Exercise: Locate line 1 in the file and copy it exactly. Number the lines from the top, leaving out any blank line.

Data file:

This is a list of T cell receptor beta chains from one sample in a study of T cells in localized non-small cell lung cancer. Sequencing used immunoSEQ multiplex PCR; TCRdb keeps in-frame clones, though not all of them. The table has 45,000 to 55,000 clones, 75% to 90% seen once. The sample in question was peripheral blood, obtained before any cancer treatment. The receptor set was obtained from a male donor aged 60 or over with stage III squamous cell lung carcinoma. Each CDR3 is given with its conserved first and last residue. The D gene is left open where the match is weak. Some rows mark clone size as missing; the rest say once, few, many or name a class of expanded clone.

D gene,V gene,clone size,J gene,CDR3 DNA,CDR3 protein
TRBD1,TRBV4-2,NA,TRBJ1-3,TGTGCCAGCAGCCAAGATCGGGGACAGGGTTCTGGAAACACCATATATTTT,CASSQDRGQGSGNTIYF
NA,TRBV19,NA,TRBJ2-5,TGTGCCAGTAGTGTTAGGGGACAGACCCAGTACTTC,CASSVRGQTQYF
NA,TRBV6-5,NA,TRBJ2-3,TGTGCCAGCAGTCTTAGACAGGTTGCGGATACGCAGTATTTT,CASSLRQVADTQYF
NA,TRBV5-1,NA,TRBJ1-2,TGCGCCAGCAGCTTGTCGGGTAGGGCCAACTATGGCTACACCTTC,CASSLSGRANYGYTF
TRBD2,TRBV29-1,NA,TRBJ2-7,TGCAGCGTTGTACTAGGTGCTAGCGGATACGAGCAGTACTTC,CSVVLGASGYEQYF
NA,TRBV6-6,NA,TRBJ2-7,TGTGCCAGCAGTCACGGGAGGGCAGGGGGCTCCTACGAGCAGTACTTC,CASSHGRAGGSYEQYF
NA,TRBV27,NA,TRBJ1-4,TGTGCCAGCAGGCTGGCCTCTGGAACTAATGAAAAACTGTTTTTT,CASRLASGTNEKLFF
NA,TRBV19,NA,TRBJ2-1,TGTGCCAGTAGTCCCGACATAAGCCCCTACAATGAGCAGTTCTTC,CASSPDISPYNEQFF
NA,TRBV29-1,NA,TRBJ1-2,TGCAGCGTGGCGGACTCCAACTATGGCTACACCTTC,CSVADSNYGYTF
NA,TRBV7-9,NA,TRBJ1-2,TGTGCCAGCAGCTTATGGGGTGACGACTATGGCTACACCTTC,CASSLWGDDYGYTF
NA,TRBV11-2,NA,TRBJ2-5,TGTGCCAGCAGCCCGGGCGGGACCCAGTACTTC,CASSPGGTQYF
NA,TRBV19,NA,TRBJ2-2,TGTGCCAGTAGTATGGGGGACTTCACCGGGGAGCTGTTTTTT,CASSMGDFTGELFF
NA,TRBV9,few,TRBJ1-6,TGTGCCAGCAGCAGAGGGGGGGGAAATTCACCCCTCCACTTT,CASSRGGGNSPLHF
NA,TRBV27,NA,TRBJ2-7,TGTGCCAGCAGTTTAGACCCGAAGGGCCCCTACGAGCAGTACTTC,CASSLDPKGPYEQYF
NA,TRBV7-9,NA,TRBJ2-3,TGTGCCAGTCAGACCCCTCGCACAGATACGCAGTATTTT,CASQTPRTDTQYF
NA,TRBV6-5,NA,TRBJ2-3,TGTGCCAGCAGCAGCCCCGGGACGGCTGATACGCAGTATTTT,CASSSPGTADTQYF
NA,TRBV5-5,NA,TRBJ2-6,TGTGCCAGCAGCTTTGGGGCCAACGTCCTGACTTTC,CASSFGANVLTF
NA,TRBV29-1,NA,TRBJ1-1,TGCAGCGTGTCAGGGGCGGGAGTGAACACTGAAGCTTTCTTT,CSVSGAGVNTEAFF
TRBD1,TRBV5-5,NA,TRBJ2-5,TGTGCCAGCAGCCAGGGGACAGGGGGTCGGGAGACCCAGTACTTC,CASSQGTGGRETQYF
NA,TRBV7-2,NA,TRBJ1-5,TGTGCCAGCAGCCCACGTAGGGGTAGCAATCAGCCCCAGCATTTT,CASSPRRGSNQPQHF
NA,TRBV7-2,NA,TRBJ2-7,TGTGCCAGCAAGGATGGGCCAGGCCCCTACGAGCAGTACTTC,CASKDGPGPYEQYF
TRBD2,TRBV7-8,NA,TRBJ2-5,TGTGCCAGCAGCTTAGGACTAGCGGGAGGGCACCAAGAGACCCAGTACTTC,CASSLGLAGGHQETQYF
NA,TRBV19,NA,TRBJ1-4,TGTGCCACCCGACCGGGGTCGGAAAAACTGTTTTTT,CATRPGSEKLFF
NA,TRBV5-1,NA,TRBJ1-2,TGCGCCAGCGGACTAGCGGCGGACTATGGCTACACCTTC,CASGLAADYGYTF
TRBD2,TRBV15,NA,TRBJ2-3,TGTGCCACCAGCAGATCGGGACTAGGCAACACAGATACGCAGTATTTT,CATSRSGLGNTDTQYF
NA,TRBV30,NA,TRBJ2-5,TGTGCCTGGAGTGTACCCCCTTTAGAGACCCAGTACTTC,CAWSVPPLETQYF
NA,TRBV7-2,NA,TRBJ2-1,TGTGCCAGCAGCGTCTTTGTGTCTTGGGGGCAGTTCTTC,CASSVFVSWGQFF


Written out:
This is a list of T cell receptor beta chains from one sample in a study of T cells in localized non-small cell lung cancer. Sequencing used immunoSEQ multiplex PCR; TCRdb keeps in-frame clones, though not all of them. The table has 45,000 to 55,000 clones, 75% to 90% seen once. The sample in question was peripheral blood, obtained before any cancer treatment. The receptor set was obtained from a male donor aged 60 or over with stage III squamous cell lung carcinoma. Each CDR3 is given with its conserved first and last residue. The D gene is left open where the match is weak. Some rows mark clone size as missing; the rest say once, few, many or name a class of expanded clone.